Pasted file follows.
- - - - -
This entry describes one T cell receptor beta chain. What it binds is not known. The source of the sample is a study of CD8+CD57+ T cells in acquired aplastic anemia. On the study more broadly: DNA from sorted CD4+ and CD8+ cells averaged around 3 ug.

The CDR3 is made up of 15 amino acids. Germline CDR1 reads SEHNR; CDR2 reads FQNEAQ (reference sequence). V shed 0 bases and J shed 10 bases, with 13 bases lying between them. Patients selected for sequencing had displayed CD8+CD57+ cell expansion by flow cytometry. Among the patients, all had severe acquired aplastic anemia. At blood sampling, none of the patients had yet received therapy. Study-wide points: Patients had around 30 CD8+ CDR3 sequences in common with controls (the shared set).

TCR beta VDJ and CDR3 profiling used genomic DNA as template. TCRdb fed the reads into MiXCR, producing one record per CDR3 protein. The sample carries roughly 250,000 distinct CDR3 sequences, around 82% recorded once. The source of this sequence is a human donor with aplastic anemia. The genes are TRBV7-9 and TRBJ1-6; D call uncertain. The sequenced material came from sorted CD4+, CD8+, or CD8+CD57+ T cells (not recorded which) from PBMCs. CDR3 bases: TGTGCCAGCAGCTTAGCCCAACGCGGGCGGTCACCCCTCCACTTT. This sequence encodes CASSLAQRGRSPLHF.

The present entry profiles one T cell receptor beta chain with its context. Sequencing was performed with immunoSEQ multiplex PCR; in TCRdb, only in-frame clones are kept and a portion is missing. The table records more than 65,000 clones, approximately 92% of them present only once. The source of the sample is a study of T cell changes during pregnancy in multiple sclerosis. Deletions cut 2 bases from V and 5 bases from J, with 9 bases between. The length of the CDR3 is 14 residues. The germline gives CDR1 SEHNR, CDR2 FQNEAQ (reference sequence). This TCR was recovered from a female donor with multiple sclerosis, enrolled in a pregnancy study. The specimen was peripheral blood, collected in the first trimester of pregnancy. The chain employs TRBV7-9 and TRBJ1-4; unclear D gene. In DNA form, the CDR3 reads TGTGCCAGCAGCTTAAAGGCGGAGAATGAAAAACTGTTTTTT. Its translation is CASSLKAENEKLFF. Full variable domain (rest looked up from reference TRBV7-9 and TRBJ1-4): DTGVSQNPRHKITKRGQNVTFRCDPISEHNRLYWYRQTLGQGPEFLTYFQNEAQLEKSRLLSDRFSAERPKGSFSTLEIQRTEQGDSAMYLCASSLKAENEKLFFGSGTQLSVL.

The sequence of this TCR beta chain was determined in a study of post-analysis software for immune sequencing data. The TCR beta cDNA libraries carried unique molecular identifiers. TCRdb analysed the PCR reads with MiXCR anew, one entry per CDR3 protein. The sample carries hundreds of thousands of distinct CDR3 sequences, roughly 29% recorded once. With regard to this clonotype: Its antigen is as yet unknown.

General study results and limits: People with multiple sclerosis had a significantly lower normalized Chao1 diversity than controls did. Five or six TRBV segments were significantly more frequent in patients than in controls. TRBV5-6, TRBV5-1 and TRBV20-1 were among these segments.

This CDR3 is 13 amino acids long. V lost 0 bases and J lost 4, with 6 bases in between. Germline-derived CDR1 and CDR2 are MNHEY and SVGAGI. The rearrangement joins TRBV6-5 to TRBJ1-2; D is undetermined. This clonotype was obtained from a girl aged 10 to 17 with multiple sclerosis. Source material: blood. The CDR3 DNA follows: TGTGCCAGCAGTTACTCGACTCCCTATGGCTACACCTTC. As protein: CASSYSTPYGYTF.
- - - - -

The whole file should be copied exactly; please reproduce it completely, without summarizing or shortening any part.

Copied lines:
This entry describes one T cell receptor beta chain. What it binds is not known. The source of the sample is a study of CD8+CD57+ T cells in acquired aplastic anemia. On the study more broadly: DNA from sorted CD4+ and CD8+ cells averaged around 3 ug.

The CDR3 is made up of 15 amino acids. Germline CDR1 reads SEHNR; CDR2 reads FQNEAQ (reference sequence). V shed 0 bases and J shed 10 bases, with 13 bases lying between them. Patients selected for sequencing had displayed CD8+CD57+ cell expansion by flow cytometry. Among the patients, all had severe acquired aplastic anemia. At blood sampling, none of the patients had yet received therapy. Study-wide points: Patients had around 30 CD8+ CDR3 sequences in common with controls (the shared set).

TCR beta VDJ and CDR3 profiling used genomic DNA as template. TCRdb fed the reads into MiXCR, producing one record per CDR3 protein. The sample carries roughly 250,000 distinct CDR3 sequences, around 82% recorded once. The source of this sequence is a human donor with aplastic anemia. The genes are TRBV7-9 and TRBJ1-6; D call uncertain. The sequenced material came from sorted CD4+, CD8+, or CD8+CD57+ T cells (not recorded which) from PBMCs. CDR3 bases: TGTGCCAGCAGCTTAGCCCAACGCGGGCGGTCACCCCTCCACTTT. This sequence encodes CASSLAQRGRSPLHF.

The present entry profiles one T cell receptor beta chain with its context. Sequencing was performed with immunoSEQ multiplex PCR; in TCRdb, only in-frame clones are kept and a portion is missing. The table records more than 65,000 clones, approximately 92% of them present only once. The source of the sample is a study of T cell changes during pregnancy in multiple sclerosis. Deletions cut 2 bases from V and 5 bases from J, with 9 bases between. The length of the CDR3 is 14 residues. The germline gives CDR1 SEHNR, CDR2 FQNEAQ (reference sequence). This TCR was recovered from a female donor with multiple sclerosis, enrolled in a pregnancy study. The specimen was peripheral blood, collected in the first trimester of pregnancy. The chain employs TRBV7-9 and TRBJ1-4; unclear D gene. In DNA form, the CDR3 reads TGTGCCAGCAGCTTAAAGGCGGAGAATGAAAAACTGTTTTTT. Its translation is CASSLKAENEKLFF. Full variable domain (rest looked up from reference TRBV7-9 and TRBJ1-4): DTGVSQNPRHKITKRGQNVTFRCDPISEHNRLYWYRQTLGQGPEFLTYFQNEAQLEKSRLLSDRFSAERPKGSFSTLEIQRTEQGDSAMYLCASSLKAENEKLFFGSGTQLSVL.

The sequence of this TCR beta chain was determined in a study of post-analysis software for immune sequencing data. The TCR beta cDNA libraries carried unique molecular identifiers. TCRdb analysed the PCR reads with MiXCR anew, one entry per CDR3 protein. The sample carries hundreds of thousands of distinct CDR3 sequences, roughly 29% recorded once. With regard to this clonotype: Its antigen is as yet unknown.

General study results and limits: People with multiple sclerosis had a significantly lower normalized Chao1 diversity than controls did. Five or six TRBV segments were significantly more frequent in patients than in controls. TRBV5-6, TRBV5-1 and TRBV20-1 were among these segments.

This CDR3 is 13 amino acids long. V lost 0 bases and J lost 4, with 6 bases in between. Germline-derived CDR1 and CDR2 are MNHEY and SVGAGI. The rearrangement joins TRBV6-5 to TRBJ1-2; D is undetermined. This clonotype was obtained from a girl aged 10 to 17 with multiple sclerosis. Source material: blood. The CDR3 DNA follows: TGTGCCAGCAGTTACTCGACTCCCTATGGCTACACCTTC. As protein: CASSYSTPYGYTF.